Transmissions from the Dorm Room Heart: Dilly Dally

Words: Jordan Weinstock

Dilly Dally write pop songs, but you’d never know that from listening to them. The band, which has been centered around guitarists Katie Monks (who is also the vocalist) and Liz Ball in some form since 2009.  The Toronto-based act recently released their debut LP Sore  a beautifully violent assault of 90’s indebted, guitar-centric indie rock.  Today is Thursday and I am preparing to see them on the next Tuesday by listening to their cover of Drake’s “Know Yourself” for the umpteenth time, my heart imploding in on itself the way it always does when Dilly Dally roars…

Jordan of TGE: I’m always curious as to why bands name albums the way they do, what is “Sore”?  Are you sore?

Katie: I think we liked it because there are a lot of different meanings behind.  Overall, the feeling behind the album was represented by that.  Ben, our drummer, came up with the name at practice, which was really cute.   

I can’t recall exactly what he said but I remember certainly one of the things was not only that they feeling in the music was there but it had taken a long time to get to that point for this band.  It had been six years where Liz and I had been working on Dilly Dally and we had gone through different members and talked to different labels and managers and we recorded a record that never came out.  There were just so many things that had happened along the way.  With any band that has been doing it for so long there’s just this constant grind and you put your trust and faith in this relationship that just falls apart and implodes and it kind of leaves you feeling a little stung.  

Especially because the dream of it all started out as being very naïve and innocent and romantic and we were just blindly in love with this project.  It’s funny, my friend asked me recently if this was a coming of age album and I think it is.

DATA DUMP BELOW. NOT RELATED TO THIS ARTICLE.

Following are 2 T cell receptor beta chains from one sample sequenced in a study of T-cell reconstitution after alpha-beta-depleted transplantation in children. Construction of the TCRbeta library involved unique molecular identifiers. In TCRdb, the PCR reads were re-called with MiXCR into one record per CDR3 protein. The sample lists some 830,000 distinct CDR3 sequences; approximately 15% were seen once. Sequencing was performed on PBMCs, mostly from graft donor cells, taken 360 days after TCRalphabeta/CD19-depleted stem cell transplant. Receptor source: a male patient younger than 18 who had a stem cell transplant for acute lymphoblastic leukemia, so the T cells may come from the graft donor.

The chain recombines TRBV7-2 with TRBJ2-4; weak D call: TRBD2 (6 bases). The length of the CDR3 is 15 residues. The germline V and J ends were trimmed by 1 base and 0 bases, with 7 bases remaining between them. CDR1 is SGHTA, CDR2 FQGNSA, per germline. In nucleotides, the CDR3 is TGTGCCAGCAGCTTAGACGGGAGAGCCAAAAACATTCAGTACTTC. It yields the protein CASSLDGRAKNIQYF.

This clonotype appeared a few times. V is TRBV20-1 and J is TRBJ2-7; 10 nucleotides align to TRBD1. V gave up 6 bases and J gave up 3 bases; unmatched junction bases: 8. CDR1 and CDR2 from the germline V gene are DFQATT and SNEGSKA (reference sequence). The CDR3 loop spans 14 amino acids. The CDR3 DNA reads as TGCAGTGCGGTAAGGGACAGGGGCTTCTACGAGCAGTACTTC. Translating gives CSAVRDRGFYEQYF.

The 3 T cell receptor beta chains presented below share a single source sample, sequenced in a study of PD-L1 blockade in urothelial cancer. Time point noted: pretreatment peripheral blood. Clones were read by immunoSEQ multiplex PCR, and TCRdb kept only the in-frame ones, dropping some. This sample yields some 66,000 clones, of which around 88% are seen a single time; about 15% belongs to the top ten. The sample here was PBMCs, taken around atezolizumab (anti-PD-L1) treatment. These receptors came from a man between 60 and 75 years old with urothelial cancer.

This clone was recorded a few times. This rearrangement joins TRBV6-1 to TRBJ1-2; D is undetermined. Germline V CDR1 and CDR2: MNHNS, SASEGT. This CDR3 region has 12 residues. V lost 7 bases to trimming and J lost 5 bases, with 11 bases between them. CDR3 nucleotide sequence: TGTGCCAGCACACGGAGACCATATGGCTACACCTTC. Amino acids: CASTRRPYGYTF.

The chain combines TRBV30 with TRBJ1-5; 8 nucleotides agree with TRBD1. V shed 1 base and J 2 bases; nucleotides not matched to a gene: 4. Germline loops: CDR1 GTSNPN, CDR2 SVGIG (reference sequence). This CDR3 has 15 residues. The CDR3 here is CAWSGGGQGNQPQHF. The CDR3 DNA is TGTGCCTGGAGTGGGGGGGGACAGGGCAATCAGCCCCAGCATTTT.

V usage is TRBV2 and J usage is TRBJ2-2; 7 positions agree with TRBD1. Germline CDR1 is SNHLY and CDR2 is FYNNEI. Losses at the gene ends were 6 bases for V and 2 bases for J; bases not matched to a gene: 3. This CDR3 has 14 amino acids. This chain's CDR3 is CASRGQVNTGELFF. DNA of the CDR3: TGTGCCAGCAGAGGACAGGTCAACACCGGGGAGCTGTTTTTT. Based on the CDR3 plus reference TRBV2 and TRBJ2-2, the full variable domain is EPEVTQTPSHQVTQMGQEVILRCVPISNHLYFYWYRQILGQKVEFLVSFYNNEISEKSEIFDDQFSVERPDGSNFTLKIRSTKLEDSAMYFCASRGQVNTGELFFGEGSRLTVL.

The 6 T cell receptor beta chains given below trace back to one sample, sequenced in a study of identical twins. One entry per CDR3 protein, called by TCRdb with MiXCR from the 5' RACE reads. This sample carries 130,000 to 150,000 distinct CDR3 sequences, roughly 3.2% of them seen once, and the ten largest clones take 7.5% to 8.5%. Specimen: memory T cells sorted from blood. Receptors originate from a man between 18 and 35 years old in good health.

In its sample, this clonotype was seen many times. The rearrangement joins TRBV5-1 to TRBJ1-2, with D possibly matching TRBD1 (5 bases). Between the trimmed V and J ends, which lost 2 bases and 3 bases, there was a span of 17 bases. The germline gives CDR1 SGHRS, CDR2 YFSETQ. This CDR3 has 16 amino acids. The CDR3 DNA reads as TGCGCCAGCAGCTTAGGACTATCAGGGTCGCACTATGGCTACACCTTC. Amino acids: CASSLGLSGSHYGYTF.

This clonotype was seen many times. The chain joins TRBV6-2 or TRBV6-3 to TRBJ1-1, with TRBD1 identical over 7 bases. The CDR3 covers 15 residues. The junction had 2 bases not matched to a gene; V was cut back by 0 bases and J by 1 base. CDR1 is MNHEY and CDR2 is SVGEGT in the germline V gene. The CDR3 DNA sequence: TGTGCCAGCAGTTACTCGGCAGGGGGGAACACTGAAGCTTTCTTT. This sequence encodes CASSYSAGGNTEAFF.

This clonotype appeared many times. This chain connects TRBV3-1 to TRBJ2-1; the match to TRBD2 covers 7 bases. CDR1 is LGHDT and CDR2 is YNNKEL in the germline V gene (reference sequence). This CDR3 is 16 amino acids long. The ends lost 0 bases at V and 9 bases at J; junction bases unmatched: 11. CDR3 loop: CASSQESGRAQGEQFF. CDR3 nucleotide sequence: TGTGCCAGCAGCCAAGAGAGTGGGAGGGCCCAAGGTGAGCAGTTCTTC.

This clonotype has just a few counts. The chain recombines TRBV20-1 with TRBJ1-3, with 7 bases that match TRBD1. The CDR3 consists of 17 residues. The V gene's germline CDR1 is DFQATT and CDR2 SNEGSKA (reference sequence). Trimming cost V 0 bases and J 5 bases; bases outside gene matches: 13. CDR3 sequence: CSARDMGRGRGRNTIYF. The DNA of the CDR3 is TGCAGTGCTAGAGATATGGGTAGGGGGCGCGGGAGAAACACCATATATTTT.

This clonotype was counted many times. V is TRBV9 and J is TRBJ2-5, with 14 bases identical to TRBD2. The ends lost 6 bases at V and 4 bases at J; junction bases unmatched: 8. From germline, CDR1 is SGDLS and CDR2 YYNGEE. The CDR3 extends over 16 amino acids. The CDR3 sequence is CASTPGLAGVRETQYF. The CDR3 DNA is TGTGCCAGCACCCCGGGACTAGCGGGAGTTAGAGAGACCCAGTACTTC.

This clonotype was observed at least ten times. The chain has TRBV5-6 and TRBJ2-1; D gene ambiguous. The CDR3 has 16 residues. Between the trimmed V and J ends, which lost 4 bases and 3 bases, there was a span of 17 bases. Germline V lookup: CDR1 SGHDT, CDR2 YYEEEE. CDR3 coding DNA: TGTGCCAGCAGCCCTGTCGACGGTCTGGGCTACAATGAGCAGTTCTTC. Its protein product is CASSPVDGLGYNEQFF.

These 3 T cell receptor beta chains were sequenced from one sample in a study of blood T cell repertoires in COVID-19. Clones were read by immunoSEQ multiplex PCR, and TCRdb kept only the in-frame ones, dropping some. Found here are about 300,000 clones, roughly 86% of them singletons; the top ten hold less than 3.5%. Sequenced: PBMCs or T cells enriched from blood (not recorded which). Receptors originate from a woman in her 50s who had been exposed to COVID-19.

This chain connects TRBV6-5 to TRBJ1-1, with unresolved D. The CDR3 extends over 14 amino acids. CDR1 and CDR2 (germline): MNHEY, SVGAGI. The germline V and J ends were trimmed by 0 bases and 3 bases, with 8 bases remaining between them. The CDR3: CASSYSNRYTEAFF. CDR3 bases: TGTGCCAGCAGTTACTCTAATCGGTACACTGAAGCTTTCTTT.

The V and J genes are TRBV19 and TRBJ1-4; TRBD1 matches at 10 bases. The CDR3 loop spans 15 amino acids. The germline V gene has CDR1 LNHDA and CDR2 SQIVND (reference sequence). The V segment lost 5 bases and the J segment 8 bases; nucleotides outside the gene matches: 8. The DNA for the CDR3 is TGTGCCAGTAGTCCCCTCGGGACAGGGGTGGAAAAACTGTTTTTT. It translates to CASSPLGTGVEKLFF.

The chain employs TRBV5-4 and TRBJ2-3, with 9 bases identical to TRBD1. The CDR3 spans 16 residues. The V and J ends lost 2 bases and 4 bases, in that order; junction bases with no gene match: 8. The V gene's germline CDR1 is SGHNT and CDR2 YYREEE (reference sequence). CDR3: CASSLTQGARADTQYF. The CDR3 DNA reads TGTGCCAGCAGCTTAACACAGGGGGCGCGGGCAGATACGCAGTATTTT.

Jordan: Do you still feel sore after all this?

Katie: No!  It’s a healing!  Absolutely, It’s about rebirth, the whole fucking record is about that.  You know my mom asked me why do you write these sad songs, are you sad?  Should I worry?  I told her that, “mom, the reason why I’m a happy person is because I write these sad songs.”  It’s so therapeutic. 

While we have been stung and hurt by people in the past for the most part there’s just been love and awesomeness.  There’s been a lot of good, there’s certainly been bad but it’s this cleansing process to write music that helps you extend those feelings and emotions and gets them out there.  I think that Purple Rage is a good example and The Touch, they’re these dark topics but they always have a happy conclusion I think.  They’re just deeply hidden in metaphors and you have to look for them in the record. 

Photo: David Waldman

Photo: David Waldman

Jordan: You’ve said before that you’re trying to realize truths through music. What are those?

Katie: It’s funny, there are different ways to look at art right?  For me, the way I see is that there is no such thing as a genius. For me, I’m just a much a part of the audience as everyone else is.  I’m equally as surprised or amazed when a sound fucking comes out of me and then I feel like, “damn, shit, look at all that meaning that stuff has!”  It starts with a feeling.  If you close your eyes for a minute and shut out all of the bullshit and other people’s judgement, I don’t know, it’s just meditative.  

Jordan: How does the songwriting process with Liz worth?  You two have played together for a long time so I’m curious to hear how you’ve evolved over the years.  Your songs always seem to be trying incredibly hard to burst at their seems but are always being uneasily and loosely held together where does that come from?

Katie: It’s just natural.  We’ve been playing together for a long time and you might think it’s evolved or matured over time but it hasn’t at all. In fact, we have to remind ourselves to get back to the old ways. We’d smoke some weed and drink some wine and plug in our guitars in a tiny room in a tiny apartment and sit on the floor and light some candles and just fuckin’ jam. We wouldn’t talk about it, it just was. 

Jordan: Is there any significance to color in your music?  There’s this aesthetic of purple, blue, red, and pink that follow you and your music.

Katie: All of our decisions are very feeling based.  If we’re adding someone new to the team or whatever, everything is “oh yeah that feels right.”  Colors create so many feelings for me.  Each song kind of has its own dream world to it.  They help me sleep, you start thinking about all of the work you have to do or how you can make your life better or what’s wrong with you and your life or you’re worried about your friends; all this stuff turns off when I think about a song.  I’ll be in bed and close my eyes and that imagery will come to mind.  For the record we tried as hard as we could to get as close as possible to that imagery.